Arab and South Asian folks, and the community organizations who work in them are wising up, thankfully:
We have had a few youth join our organization that were participating in the cricket leagues. But as they met with other DRUM [Desis Rising Up and Moving] members and families that had been targeted by the NYPD spying programs, heard their stories, got involved in organizing for justice alongside them and withdrew from the NYPD-run programs.
Unfortunately for these young folks in NYC, if it’s not police harassment, then it’s bullying from other young people too. A recent survey by Asian American civil rights groups found half of Asian American students reported being bullied because of their race or religion.
Given these trends, it’s nice to see voices in sports like tennis star Novak Djokovic, who last week spoke out strongly against military action in Syria, referencing his own experiences in Serbia:
“I’m totally against any kind of weapon, any kind of air strike, missile attack. I’m totally against anything that is destructive. Because I had this personal experience, I know it cannot bring any good to anybody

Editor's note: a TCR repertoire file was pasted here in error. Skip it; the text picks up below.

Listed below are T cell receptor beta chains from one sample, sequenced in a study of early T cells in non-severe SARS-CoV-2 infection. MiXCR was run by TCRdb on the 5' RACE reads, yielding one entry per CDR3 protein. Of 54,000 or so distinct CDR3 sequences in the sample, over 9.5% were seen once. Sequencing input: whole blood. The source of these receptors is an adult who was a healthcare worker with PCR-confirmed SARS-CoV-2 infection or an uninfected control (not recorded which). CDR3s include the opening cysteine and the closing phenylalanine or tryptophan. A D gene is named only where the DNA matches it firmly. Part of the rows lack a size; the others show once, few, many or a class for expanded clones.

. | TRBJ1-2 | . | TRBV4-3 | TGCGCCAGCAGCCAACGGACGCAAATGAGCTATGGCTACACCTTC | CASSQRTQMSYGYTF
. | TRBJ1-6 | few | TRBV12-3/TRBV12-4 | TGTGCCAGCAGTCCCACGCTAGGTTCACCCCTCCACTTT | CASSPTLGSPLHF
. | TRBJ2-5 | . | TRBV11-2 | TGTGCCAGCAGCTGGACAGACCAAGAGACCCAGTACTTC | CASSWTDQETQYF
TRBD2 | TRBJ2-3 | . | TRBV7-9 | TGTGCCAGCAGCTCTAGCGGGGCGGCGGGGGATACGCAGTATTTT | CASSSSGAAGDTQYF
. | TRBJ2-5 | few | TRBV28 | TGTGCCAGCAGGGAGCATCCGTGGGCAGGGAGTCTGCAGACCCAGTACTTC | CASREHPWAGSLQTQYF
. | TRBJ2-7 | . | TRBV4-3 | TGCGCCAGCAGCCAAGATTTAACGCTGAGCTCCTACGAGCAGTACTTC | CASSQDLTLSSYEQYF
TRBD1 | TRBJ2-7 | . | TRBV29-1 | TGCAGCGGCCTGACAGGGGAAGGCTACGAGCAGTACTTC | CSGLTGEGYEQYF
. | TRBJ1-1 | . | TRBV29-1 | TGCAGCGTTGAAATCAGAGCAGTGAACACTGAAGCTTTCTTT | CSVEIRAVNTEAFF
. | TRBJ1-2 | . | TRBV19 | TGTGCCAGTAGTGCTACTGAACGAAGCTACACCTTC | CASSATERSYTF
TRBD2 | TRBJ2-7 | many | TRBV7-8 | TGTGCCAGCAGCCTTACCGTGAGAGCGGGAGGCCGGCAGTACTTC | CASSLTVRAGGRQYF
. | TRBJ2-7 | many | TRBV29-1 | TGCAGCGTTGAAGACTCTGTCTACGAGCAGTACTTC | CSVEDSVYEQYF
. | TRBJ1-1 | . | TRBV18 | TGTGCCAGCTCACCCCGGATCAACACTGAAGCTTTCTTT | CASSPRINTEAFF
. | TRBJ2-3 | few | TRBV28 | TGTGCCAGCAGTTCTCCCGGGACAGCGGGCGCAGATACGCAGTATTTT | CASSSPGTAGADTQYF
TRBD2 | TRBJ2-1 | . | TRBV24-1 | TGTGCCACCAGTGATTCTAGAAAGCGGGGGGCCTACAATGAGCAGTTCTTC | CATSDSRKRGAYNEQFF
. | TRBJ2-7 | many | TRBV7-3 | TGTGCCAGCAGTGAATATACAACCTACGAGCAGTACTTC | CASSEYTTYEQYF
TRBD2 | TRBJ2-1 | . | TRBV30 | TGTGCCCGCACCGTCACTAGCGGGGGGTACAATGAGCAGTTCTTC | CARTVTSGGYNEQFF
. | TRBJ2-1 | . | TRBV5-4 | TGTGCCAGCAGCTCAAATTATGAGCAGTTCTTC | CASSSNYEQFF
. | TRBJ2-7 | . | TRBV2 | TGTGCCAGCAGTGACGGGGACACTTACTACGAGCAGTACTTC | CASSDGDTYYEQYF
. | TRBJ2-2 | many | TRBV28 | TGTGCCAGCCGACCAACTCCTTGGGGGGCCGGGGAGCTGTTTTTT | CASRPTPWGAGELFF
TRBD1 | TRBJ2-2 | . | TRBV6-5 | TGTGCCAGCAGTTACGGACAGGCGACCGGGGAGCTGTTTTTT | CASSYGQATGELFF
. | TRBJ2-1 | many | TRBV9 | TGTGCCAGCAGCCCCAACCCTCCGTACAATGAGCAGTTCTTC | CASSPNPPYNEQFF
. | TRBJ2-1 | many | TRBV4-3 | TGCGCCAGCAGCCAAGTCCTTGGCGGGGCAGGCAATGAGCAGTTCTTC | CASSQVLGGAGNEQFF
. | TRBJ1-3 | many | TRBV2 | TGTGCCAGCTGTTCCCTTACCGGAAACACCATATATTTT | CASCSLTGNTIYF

Those particular times that me and my fellow countrymen and colleagues from Serbia have been through is definitely, you know, a period of life that we don’t wish anybody to experience.
The war is the worst thing in life for humanity. Nobody really wins.”
So on this anniversary of 9/11, I’m appreciating that at the very least there is some hope of stopping missile strikes in Syria. I am warily hopeful that a military strike is postponed (but not off the table). Sign this petition, and if you don’t know, get yourself knowing.